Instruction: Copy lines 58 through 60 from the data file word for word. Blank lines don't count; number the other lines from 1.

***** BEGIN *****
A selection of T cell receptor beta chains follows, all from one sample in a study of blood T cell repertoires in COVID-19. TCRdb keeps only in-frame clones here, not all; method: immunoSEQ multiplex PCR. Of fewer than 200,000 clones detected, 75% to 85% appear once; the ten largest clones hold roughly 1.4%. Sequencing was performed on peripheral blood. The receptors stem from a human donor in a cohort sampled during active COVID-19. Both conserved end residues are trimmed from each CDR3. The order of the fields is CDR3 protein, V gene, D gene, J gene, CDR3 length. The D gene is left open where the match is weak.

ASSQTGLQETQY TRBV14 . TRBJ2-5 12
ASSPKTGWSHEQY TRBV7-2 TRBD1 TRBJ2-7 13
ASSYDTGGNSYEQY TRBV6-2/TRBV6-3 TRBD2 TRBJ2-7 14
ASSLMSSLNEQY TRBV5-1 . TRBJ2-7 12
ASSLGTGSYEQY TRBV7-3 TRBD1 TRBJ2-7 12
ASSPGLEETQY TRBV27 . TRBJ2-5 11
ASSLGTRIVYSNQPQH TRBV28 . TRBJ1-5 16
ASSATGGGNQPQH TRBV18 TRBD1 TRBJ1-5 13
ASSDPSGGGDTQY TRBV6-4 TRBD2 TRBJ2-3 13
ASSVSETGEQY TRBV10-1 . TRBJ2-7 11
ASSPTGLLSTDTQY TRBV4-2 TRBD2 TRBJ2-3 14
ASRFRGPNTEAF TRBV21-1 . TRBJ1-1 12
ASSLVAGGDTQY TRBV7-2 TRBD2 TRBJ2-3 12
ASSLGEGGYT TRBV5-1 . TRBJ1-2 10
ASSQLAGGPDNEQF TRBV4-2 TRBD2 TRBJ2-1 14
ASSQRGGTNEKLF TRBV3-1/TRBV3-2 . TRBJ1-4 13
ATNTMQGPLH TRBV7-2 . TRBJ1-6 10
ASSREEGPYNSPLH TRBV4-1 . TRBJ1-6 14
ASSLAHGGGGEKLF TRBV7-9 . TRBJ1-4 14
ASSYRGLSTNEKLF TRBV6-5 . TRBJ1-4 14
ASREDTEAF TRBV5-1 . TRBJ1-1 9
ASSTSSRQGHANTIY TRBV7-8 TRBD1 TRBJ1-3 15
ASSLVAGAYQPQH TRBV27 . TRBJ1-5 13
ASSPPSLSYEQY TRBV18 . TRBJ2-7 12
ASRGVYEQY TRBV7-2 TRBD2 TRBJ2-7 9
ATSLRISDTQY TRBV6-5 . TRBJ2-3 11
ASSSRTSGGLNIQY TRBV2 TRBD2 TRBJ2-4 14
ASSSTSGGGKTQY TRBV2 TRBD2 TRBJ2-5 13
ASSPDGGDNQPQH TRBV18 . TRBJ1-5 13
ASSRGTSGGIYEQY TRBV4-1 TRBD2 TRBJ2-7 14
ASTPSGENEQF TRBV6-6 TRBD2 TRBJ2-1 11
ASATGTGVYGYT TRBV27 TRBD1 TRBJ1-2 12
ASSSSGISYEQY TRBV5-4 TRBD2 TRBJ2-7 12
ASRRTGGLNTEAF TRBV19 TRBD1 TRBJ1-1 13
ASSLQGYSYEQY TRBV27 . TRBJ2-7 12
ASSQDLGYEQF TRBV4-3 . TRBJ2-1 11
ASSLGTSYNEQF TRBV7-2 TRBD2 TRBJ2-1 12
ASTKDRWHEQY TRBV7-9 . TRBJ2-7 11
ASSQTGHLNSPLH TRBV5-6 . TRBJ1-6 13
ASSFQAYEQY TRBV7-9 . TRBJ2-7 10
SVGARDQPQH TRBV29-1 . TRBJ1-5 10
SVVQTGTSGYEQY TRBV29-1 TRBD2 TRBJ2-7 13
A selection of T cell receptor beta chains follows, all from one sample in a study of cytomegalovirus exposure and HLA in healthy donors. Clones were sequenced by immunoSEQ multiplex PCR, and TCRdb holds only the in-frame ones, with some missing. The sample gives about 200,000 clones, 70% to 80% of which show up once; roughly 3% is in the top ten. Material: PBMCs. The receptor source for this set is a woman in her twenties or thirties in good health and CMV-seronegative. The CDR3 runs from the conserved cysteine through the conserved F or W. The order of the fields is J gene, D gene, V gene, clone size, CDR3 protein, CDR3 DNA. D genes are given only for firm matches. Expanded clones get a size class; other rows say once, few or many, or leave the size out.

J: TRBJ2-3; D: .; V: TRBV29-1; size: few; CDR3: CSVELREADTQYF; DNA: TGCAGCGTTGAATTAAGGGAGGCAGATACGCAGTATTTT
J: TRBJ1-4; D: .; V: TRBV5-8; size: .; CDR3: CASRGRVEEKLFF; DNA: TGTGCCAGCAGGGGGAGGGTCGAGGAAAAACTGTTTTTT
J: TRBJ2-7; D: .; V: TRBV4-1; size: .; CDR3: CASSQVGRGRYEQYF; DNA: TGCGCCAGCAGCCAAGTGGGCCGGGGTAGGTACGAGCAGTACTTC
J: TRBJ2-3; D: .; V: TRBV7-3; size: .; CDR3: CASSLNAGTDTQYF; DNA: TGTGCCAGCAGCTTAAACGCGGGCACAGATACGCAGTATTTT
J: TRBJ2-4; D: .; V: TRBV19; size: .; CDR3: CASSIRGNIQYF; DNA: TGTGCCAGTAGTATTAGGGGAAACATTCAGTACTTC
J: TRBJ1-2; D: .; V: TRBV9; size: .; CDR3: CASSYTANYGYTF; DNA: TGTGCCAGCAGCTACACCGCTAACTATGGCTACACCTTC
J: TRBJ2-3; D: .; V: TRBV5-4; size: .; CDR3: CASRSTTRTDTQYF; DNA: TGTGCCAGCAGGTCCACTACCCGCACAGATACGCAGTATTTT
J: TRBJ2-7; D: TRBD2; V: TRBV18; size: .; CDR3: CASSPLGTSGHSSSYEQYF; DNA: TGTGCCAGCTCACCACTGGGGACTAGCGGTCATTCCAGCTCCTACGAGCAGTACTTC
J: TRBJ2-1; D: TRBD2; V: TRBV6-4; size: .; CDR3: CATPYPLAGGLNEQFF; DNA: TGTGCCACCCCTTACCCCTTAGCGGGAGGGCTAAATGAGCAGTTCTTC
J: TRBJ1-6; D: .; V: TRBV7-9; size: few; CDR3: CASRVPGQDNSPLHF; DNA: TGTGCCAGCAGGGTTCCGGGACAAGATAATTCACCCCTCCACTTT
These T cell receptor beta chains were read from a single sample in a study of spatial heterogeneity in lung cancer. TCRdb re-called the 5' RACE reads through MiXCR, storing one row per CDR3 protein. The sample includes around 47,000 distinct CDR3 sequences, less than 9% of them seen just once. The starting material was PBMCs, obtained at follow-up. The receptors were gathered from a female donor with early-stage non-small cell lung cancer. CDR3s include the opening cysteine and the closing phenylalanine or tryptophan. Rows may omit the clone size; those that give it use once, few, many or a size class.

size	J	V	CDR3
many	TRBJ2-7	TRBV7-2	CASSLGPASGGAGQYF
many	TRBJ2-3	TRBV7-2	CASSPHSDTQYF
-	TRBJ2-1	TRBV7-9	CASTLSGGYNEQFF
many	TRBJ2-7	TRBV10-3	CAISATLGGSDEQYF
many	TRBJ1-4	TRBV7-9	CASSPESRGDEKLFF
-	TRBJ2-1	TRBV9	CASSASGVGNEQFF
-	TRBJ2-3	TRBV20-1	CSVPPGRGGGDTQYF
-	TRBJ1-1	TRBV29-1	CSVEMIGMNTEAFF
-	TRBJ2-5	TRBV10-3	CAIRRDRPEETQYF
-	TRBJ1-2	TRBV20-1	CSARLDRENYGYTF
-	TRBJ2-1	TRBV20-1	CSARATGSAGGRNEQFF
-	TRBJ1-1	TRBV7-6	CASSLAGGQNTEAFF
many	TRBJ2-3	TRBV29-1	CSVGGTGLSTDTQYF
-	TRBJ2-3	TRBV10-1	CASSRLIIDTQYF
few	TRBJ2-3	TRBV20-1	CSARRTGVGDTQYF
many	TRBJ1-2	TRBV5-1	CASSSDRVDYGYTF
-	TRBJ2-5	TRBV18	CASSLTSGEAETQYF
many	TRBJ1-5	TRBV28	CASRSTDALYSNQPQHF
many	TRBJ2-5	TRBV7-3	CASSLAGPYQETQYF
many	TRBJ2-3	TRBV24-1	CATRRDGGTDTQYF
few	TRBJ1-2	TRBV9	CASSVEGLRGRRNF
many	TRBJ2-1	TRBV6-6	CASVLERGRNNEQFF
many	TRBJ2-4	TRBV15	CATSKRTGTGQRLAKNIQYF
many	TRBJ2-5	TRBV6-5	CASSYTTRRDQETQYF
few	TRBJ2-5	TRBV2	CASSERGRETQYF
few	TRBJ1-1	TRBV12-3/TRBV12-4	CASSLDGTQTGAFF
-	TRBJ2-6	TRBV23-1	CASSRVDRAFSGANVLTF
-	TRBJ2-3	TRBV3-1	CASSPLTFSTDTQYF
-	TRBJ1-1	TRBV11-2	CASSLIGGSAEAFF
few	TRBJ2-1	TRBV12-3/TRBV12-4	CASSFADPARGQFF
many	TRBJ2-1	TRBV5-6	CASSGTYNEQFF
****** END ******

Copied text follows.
many	TRBJ2-3	TRBV7-2	CASSPHSDTQYF
-	TRBJ2-1	TRBV7-9	CASTLSGGYNEQFF
many	TRBJ2-7	TRBV10-3	CAISATLGGSDEQYF